News

Which candy companies use social media best?

Hint: It’s about so much more than "Likes."

candy social media

It turns out that candy companies really "like" Facebook. Or at least there’s where a majority of them have focused their social media efforts.

In fact, few brands have any presence at all on Twitter, YouTube or Pinterest, at least according to a new report from Unmetric, a social media benchmarking company based in New York, N.Y. (View an amazing info graphic expaling the study's findings here). 

Unmetric recently analyzed the social media efforts of popular candy brands during August and September of this year, and discovered some interesting insights into what’s working and what’s not for confectionery companies online.

Some highlights:

► Women make up the majority of candy brand fans online. (i.e. Nestlé Crunch has three female fans for every male).
Kit Kat is the preferred candy among young people, with 67% of fans younger than 21.
Hershey’s is the most talkative candy on Facebook, posting almost twice as often as the next closest brand.
M&M’s does the best to engage users.

Lux Narayan, Unmetric’s ceo, says the data is important, because, “even brands that seem fun and whimsical to consumers, like candy, need to remain interesting and engaging to their fans.”

He goes on to say that at first, he was surprised to learn that so many candy brands were focusing solely on Facebook.

“But with 1 billion users, it makes sense that these brands would focus on reaching the largest pool of their consumers,” Narayan explains.

The final report focuses strictly on Facebook analytics, going beyond total number of fans to investigate growth metrics, engagement and content strategy.

In terms of raw number of fans, Hershey’s Reese’s tops all candies, nearing ten million total fans.

However, Kit Kat, also part of  Hershey’s stable of brands in the United States, is catching up, growing its fan base by a remarkable 20% over the last four months. In a large part, Kit Kat’s “Fan of the Month” contest during the month of September contributed to this growth.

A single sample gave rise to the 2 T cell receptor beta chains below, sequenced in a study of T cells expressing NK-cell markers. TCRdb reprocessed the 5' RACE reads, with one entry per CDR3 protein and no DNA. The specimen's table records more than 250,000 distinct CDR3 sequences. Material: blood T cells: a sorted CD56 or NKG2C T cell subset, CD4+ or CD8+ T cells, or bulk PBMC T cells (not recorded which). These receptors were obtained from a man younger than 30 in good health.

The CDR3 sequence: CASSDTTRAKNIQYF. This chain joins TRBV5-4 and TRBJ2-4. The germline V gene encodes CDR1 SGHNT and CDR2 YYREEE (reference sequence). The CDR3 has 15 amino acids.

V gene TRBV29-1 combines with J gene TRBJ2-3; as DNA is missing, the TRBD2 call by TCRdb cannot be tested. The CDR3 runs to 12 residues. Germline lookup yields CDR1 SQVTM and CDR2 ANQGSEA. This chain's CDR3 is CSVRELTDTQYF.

Succeeding at social media is more complicated than fan numbers and growth though. It’s about identifying with your fans, posting engaging content and creating real conversations, Unmetric says.

The company assigned company’s Unmetric scores based on a blend of various quantitative and qualitative metrics, weighted and averaged by sector to produce a single benchmarkable score ranging from zero to 100.

Mars’ M&M’s scores the highest among all candies on Facebook, with a score of 55. Reese’s isn’t too far behind though, with a score of 54.

In terms of posts, Hershey’s is easily the most talkative candy on Facebook, posting almost twice as often as the next closest brand. However, while Hershey’s replied to a respectable 13% of fan posts, putting it in third place, it also had to deal with the highest number of negative fan posts, likely due to the scrutiny it’s been under for its labor issues in the cocoa fields.  

Nestlé Crunch wins when it comes to responsiveness, replying to 24% of fan posts in an average of just over 4 hours — both bests among all candies measured.

However, while Hershey’s and Nestlé Crunch do a great job of talking, both are yet to hit upon a winning formula for starting conversations.

Unmetric considers each post’s Likes, Comments, Shares and Impressions to determine a weighted average engagement score for each candy brand. M&M’s wins big in this category with a weighted average engagement score of 312. Reese’s comes in second with 203 per post, while Mondelez International’s Sour Patch Kids comes in last with an average engagement score of 17.

That’s a lot of talk. But what is it that these candy brands are actually talking about? During the last four months, the most common type of post was a question to fans.

However, posts that encourage fan participation get the most people talking, while questions to fans come in second place.

And, Reese’s struck gold by posting recipes, which were the most engaging posts of all for the time period measured. Peanut butter cup-marinated turkey anyone?

Here’s a breakdown of some notable metrics, gathered from Aug. 1 to Sept. 30, 2012:

Unmetric Score
1.     M&M’s – 55
2.     Reese’s – 54
3.     Kit Kat – 46
4.     Hershey’s – 40
5.     Snickers – 37

Total Fans
1.     Reese’s –  9,926,317
2.     Kit Kat –  8,026,272
3.     Hershey’s –  5,429,317
4.     Snickers – 4,523,350
5.     M&M’s – 3,904,936

Growth
1.     Kit Kat – 20.6%
2.     Nestle Crunch – 8.8%
3.     3 Musketeers – 6.8%
4.     Sour Patch Kids  – 4.9%
5.     Hershey’s – 4.4%

Average Engagement
1.     M&M’s – 312
2.     Reese’s – 203
3.     Snickers – 46;
Kit Kat – 46
4.     Hershey’s – 42
3 Musketeers –  42

Admin Reply Percentage
1.     Nestle Crunch – 24%
2.     3 Musketeers – 15%
3.     Hershey’s – 13%
4.     Reese’s – 7%
5.     Kit Kat – 4%;
Snickers – 4%

Average Admin Reply Time
1.     Nestle Crunch – 4 hours 3 minutes
2.     Hershey’s – 6 hours 41 minutes
3.     Snickers – 6 hours 44 minutes
4.     Kit Kat – 8 hours 24 minutes
5.     M&M’s – 9 hours 28 minutes

Largest Gender Disparity Among Fans
1.     Nestle Crunch – 78% female, 22% male
2.     Hershey’s – 76% female, 24% male
3.   Kit Kat – 69% female, 31% male
4.   Snicker’s and Sour Patch Kids – 66% female, 34% male
5.   Reese’s – 61% female, 39% male

Next: View an amazing info graphic detailing the study's findings. 

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